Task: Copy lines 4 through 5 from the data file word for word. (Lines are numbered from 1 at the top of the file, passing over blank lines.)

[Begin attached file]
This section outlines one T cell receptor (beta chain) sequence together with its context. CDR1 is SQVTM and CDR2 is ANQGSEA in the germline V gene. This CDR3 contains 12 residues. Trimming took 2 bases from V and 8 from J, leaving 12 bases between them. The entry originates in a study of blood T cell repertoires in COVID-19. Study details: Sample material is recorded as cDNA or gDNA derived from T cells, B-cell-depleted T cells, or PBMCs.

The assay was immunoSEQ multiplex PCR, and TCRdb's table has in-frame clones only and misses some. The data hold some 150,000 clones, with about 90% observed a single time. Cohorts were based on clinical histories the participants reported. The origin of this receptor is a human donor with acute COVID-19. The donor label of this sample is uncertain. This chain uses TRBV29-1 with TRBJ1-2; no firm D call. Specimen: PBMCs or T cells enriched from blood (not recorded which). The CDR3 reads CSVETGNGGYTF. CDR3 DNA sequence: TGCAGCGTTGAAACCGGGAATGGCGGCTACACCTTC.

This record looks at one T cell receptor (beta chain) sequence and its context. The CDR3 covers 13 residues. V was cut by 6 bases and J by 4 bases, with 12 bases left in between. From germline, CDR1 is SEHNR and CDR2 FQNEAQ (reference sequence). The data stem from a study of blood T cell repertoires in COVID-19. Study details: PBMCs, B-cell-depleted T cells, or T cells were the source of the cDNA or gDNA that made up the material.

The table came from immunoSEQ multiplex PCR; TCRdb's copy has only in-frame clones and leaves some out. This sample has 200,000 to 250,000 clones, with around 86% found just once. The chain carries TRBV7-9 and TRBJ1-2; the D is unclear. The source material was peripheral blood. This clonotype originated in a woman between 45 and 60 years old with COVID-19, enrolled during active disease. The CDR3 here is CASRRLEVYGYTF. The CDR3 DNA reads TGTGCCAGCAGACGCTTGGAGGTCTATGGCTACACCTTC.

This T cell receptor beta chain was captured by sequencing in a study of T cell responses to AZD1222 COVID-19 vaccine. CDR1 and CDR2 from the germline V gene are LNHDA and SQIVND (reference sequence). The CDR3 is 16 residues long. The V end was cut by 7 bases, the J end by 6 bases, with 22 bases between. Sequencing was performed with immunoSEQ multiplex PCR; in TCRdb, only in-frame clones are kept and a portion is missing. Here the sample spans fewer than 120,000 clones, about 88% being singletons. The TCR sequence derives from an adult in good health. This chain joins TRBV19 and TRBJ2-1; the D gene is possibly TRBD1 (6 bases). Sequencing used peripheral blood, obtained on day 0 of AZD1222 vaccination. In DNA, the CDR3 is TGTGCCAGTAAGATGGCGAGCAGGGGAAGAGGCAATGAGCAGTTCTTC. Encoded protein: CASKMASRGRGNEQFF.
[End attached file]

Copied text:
The table came from immunoSEQ multiplex PCR; TCRdb's copy has only in-frame clones and leaves some out. This sample has 200,000 to 250,000 clones, with around 86% found just once. The chain carries TRBV7-9 and TRBJ1-2; the D is unclear. The source material was peripheral blood. This clonotype originated in a woman between 45 and 60 years old with COVID-19, enrolled during active disease. The CDR3 here is CASRRLEVYGYTF. The CDR3 DNA reads TGTGCCAGCAGACGCTTGGAGGTCTATGGCTACACCTTC.

This T cell receptor beta chain was captured by sequencing in a study of T cell responses to AZD1222 COVID-19 vaccine. CDR1 and CDR2 from the germline V gene are LNHDA and SQIVND (reference sequence). The CDR3 is 16 residues long. The V end was cut by 7 bases, the J end by 6 bases, with 22 bases between. Sequencing was performed with immunoSEQ multiplex PCR; in TCRdb, only in-frame clones are kept and a portion is missing. Here the sample spans fewer than 120,000 clones, about 88% being singletons. The TCR sequence derives from an adult in good health. This chain joins TRBV19 and TRBJ2-1; the D gene is possibly TRBD1 (6 bases). Sequencing used peripheral blood, obtained on day 0 of AZD1222 vaccination. In DNA, the CDR3 is TGTGCCAGTAAGATGGCGAGCAGGGGAAGAGGCAATGAGCAGTTCTTC. Encoded protein: CASKMASRGRGNEQFF.